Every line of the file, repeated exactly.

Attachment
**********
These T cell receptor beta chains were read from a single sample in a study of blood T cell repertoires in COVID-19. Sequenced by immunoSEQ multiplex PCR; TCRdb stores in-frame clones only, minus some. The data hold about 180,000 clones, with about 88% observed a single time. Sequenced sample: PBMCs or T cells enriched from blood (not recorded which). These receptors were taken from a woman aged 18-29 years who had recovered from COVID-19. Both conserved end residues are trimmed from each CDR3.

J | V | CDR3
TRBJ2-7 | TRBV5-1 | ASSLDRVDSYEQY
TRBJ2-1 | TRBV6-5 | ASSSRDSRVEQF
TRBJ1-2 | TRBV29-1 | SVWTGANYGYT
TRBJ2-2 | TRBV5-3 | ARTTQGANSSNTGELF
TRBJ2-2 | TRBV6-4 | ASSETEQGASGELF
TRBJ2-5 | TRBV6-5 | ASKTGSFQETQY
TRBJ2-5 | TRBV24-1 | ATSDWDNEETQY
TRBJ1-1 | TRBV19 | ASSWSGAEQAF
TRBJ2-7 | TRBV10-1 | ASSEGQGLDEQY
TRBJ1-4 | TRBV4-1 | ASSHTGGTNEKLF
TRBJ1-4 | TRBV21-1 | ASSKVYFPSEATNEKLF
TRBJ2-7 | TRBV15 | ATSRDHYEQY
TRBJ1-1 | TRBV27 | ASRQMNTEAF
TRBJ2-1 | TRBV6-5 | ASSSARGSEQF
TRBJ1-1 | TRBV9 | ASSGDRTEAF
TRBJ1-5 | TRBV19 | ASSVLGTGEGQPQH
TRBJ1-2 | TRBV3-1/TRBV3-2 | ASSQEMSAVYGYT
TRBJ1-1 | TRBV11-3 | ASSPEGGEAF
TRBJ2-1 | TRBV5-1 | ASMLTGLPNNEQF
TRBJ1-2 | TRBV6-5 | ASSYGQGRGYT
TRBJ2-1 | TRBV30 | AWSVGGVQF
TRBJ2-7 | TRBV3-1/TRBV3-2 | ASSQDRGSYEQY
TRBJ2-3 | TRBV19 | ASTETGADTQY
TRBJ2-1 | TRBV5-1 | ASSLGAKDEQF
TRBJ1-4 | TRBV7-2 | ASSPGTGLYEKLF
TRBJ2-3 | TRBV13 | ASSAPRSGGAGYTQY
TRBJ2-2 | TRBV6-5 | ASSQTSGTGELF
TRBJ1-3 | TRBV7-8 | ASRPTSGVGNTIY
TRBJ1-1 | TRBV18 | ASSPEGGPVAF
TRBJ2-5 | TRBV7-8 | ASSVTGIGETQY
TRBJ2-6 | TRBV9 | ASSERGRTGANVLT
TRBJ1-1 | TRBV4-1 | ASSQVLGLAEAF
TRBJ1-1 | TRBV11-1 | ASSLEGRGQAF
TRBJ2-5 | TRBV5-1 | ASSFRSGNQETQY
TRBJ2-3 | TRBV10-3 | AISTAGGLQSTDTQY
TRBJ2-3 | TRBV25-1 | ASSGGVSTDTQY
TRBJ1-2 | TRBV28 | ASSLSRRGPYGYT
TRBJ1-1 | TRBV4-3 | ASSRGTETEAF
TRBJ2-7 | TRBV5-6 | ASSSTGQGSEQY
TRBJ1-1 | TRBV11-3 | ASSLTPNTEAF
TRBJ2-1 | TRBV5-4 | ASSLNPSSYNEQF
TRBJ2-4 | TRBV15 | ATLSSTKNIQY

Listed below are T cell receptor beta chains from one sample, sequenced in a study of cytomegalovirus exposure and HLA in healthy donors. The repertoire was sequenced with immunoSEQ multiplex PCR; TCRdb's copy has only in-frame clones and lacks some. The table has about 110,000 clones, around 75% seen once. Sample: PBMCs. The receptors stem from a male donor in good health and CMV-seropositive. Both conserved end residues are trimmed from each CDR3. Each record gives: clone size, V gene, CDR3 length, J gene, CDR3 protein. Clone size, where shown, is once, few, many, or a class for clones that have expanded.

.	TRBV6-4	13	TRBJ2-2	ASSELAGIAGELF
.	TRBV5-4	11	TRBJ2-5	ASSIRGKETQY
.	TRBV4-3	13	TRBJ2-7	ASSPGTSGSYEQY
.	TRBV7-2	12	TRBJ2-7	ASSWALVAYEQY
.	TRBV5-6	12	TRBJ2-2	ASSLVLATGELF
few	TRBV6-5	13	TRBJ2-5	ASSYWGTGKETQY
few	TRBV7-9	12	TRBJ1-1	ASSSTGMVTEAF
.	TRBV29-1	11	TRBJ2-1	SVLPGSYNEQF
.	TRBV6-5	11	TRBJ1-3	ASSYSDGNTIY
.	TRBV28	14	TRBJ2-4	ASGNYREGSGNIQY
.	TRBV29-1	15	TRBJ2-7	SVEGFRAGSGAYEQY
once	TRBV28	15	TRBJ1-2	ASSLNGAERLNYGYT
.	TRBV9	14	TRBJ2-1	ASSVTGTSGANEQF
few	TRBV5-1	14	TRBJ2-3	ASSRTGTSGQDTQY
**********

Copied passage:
These T cell receptor beta chains were read from a single sample in a study of blood T cell repertoires in COVID-19. Sequenced by immunoSEQ multiplex PCR; TCRdb stores in-frame clones only, minus some. The data hold about 180,000 clones, with about 88% observed a single time. Sequenced sample: PBMCs or T cells enriched from blood (not recorded which). These receptors were taken from a woman aged 18-29 years who had recovered from COVID-19. Both conserved end residues are trimmed from each CDR3.

J | V | CDR3
TRBJ2-7 | TRBV5-1 | ASSLDRVDSYEQY
TRBJ2-1 | TRBV6-5 | ASSSRDSRVEQF
TRBJ1-2 | TRBV29-1 | SVWTGANYGYT
TRBJ2-2 | TRBV5-3 | ARTTQGANSSNTGELF
TRBJ2-2 | TRBV6-4 | ASSETEQGASGELF
TRBJ2-5 | TRBV6-5 | ASKTGSFQETQY
TRBJ2-5 | TRBV24-1 | ATSDWDNEETQY
TRBJ1-1 | TRBV19 | ASSWSGAEQAF
TRBJ2-7 | TRBV10-1 | ASSEGQGLDEQY
TRBJ1-4 | TRBV4-1 | ASSHTGGTNEKLF
TRBJ1-4 | TRBV21-1 | ASSKVYFPSEATNEKLF
TRBJ2-7 | TRBV15 | ATSRDHYEQY
TRBJ1-1 | TRBV27 | ASRQMNTEAF
TRBJ2-1 | TRBV6-5 | ASSSARGSEQF
TRBJ1-1 | TRBV9 | ASSGDRTEAF
TRBJ1-5 | TRBV19 | ASSVLGTGEGQPQH
TRBJ1-2 | TRBV3-1/TRBV3-2 | ASSQEMSAVYGYT
TRBJ1-1 | TRBV11-3 | ASSPEGGEAF
TRBJ2-1 | TRBV5-1 | ASMLTGLPNNEQF
TRBJ1-2 | TRBV6-5 | ASSYGQGRGYT
TRBJ2-1 | TRBV30 | AWSVGGVQF
TRBJ2-7 | TRBV3-1/TRBV3-2 | ASSQDRGSYEQY
TRBJ2-3 | TRBV19 | ASTETGADTQY
TRBJ2-1 | TRBV5-1 | ASSLGAKDEQF
TRBJ1-4 | TRBV7-2 | ASSPGTGLYEKLF
TRBJ2-3 | TRBV13 | ASSAPRSGGAGYTQY
TRBJ2-2 | TRBV6-5 | ASSQTSGTGELF
TRBJ1-3 | TRBV7-8 | ASRPTSGVGNTIY
TRBJ1-1 | TRBV18 | ASSPEGGPVAF
TRBJ2-5 | TRBV7-8 | ASSVTGIGETQY
TRBJ2-6 | TRBV9 | ASSERGRTGANVLT
TRBJ1-1 | TRBV4-1 | ASSQVLGLAEAF
TRBJ1-1 | TRBV11-1 | ASSLEGRGQAF
TRBJ2-5 | TRBV5-1 | ASSFRSGNQETQY
TRBJ2-3 | TRBV10-3 | AISTAGGLQSTDTQY
TRBJ2-3 | TRBV25-1 | ASSGGVSTDTQY
TRBJ1-2 | TRBV28 | ASSLSRRGPYGYT
TRBJ1-1 | TRBV4-3 | ASSRGTETEAF
TRBJ2-7 | TRBV5-6 | ASSSTGQGSEQY
TRBJ1-1 | TRBV11-3 | ASSLTPNTEAF
TRBJ2-1 | TRBV5-4 | ASSLNPSSYNEQF
TRBJ2-4 | TRBV15 | ATLSSTKNIQY

Listed below are T cell receptor beta chains from one sample, sequenced in a study of cytomegalovirus exposure and HLA in healthy donors. The repertoire was sequenced with immunoSEQ multiplex PCR; TCRdb's copy has only in-frame clones and lacks some. The table has about 110,000 clones, around 75% seen once. Sample: PBMCs. The receptors stem from a male donor in good health and CMV-seropositive. Both conserved end residues are trimmed from each CDR3. Each record gives: clone size, V gene, CDR3 length, J gene, CDR3 protein. Clone size, where shown, is once, few, many, or a class for clones that have expanded.

.	TRBV6-4	13	TRBJ2-2	ASSELAGIAGELF
.	TRBV5-4	11	TRBJ2-5	ASSIRGKETQY
.	TRBV4-3	13	TRBJ2-7	ASSPGTSGSYEQY
.	TRBV7-2	12	TRBJ2-7	ASSWALVAYEQY
.	TRBV5-6	12	TRBJ2-2	ASSLVLATGELF
few	TRBV6-5	13	TRBJ2-5	ASSYWGTGKETQY
few	TRBV7-9	12	TRBJ1-1	ASSSTGMVTEAF
.	TRBV29-1	11	TRBJ2-1	SVLPGSYNEQF
.	TRBV6-5	11	TRBJ1-3	ASSYSDGNTIY
.	TRBV28	14	TRBJ2-4	ASGNYREGSGNIQY
.	TRBV29-1	15	TRBJ2-7	SVEGFRAGSGAYEQY
once	TRBV28	15	TRBJ1-2	ASSLNGAERLNYGYT
.	TRBV9	14	TRBJ2-1	ASSVTGTSGANEQF
few	TRBV5-1	14	TRBJ2-3	ASSRTGTSGQDTQY